If I could just find someone to pay for the ammo. Hey, wait, I need ammo, so it must be a “right”; logically it follows that the government should provide it to me for free.
Rock River is good. Most all are decent; it’s the toys that muck things up, usually, and a user that doesn’t understand the limitations of the weapon or the toys.
I’ve had a good many AR’s over the years, and I keep hanging on to the Bushmasters. Solid, well priced, and damned reliable, in my experience.
I stay away from steel case ammo, and I buy and sell magazines to keep my stock within a year of new. Other than that, clean it and use it.
I’ve spent literally hundrds of dollars at Model 1 Sales. Great Texas firm to do business with.
I’ve spent literally hundreds of dollars at Model 1 Sales. Great Texas firm to do business with.
fyi: I have seen Colt Ar-15s in Walmart for 1100 bucks. 16 inch barrels, tele-stocks, flat top reciever.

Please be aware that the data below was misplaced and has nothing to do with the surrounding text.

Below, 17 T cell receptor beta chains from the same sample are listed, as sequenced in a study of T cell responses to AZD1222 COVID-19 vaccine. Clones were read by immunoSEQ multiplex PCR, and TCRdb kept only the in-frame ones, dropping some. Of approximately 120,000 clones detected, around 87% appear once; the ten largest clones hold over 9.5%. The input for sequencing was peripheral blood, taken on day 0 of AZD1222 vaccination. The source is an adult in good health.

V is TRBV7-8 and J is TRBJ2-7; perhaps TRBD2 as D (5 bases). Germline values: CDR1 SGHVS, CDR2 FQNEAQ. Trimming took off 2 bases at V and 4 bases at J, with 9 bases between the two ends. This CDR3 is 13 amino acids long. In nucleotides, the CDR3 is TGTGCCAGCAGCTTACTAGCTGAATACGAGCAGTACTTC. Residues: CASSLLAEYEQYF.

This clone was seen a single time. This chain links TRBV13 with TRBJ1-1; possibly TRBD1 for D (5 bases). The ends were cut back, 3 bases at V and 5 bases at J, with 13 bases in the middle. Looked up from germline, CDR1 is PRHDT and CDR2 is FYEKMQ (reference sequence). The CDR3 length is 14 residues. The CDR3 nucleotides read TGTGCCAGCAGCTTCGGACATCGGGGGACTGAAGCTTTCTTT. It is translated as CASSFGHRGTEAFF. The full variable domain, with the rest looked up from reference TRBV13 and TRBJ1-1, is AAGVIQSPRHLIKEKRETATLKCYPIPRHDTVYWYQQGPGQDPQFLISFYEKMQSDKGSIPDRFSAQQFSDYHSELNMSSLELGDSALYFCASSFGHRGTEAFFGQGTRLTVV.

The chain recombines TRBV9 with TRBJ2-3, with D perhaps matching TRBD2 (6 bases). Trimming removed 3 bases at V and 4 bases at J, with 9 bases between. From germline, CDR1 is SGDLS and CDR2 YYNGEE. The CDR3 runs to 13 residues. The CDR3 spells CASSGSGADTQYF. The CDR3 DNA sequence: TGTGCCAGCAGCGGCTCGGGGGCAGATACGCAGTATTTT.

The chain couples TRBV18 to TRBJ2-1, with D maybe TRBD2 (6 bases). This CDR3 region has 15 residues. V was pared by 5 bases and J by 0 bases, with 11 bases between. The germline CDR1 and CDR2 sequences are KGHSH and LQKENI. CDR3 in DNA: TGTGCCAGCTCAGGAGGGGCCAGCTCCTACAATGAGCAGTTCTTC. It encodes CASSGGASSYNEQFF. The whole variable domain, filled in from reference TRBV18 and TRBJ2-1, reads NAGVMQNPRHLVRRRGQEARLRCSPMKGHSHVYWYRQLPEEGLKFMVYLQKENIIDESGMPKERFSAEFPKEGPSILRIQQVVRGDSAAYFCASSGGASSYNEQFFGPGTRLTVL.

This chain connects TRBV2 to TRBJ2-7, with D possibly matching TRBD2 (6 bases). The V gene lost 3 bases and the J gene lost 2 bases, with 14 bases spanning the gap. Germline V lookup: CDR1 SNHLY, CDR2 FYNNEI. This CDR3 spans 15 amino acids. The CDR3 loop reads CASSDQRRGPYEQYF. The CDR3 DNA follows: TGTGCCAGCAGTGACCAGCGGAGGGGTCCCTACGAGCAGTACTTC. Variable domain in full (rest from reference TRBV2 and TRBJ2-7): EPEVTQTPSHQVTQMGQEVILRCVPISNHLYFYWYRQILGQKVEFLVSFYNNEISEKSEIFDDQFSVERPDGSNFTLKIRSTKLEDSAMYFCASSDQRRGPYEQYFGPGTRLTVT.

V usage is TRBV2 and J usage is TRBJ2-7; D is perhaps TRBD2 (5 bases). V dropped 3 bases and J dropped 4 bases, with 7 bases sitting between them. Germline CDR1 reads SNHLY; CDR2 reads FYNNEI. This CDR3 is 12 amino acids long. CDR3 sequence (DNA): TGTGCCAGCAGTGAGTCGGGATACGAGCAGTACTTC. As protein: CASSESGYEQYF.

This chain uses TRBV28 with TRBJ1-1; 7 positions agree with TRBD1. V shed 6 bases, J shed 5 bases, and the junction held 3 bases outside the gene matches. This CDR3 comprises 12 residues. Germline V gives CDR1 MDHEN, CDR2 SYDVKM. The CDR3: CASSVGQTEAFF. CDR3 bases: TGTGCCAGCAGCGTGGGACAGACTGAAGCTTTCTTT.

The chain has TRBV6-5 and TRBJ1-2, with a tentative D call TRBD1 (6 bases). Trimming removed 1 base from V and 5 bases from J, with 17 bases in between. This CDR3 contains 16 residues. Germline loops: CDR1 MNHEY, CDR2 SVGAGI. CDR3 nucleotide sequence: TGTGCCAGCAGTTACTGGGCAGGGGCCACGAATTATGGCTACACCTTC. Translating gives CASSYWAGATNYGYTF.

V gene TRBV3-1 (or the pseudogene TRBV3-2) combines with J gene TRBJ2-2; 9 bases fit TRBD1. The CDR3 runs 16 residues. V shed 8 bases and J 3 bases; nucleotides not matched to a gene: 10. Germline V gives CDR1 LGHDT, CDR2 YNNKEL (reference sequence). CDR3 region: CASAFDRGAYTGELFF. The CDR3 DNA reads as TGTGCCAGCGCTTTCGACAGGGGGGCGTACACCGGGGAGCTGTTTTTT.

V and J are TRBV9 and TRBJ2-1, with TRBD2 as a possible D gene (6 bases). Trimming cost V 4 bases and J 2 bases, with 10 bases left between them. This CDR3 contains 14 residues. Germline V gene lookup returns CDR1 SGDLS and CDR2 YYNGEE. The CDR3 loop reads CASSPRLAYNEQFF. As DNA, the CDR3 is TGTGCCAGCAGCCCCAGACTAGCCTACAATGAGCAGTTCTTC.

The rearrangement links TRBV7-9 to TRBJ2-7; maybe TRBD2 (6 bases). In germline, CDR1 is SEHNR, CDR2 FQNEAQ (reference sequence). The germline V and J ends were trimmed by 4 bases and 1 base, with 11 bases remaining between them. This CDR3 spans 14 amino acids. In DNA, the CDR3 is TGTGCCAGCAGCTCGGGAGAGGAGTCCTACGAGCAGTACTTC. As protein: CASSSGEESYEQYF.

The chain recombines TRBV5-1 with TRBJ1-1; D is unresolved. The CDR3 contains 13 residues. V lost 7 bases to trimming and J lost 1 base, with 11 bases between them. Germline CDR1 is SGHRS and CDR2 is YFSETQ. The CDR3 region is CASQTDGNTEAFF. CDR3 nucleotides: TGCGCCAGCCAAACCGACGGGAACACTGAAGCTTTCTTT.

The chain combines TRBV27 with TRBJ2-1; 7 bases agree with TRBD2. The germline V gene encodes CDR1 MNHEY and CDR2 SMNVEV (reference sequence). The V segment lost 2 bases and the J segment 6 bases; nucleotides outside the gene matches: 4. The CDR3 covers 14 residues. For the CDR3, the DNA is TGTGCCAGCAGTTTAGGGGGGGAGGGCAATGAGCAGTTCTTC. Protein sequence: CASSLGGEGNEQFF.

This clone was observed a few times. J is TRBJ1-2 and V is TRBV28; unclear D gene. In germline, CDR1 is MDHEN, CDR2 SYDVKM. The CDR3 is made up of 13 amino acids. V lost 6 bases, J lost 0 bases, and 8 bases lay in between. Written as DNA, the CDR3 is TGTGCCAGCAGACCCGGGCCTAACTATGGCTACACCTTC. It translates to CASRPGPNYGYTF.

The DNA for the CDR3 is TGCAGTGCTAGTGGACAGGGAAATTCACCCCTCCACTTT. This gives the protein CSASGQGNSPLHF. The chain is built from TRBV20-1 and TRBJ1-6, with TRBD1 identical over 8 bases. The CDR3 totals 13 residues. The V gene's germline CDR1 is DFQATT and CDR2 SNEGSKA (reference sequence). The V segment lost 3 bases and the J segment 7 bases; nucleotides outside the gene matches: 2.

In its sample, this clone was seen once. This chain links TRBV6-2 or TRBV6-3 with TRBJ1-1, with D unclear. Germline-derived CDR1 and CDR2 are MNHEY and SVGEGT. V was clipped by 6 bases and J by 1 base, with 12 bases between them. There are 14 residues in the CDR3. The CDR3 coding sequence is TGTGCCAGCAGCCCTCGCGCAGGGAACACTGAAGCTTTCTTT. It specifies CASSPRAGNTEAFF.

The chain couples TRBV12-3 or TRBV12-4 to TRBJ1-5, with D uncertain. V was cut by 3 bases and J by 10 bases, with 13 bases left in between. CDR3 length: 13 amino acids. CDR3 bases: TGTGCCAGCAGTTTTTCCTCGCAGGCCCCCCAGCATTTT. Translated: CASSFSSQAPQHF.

I don’t care what you buy, but beware of Bushmaster. They’re fine arms but they tried to stiff people that ordered, and even paid for their weapons, just before and during the debates on the ‘94 gun ban. Many people waited months before their orders were filled and it wasn’t because they couldn’t meet production - they were playing politics and waiting to see which way the wind blew. As proof, when the ban passed, they asked some paid customer for more money to complete their order. That’s just plain greed and dishonesty. It wouldn’t matter to me if they made their arms out of solid gold - they just ain’t solid Americans if they are willing to stiff people over politics - especially the 2A which is their bread and butter.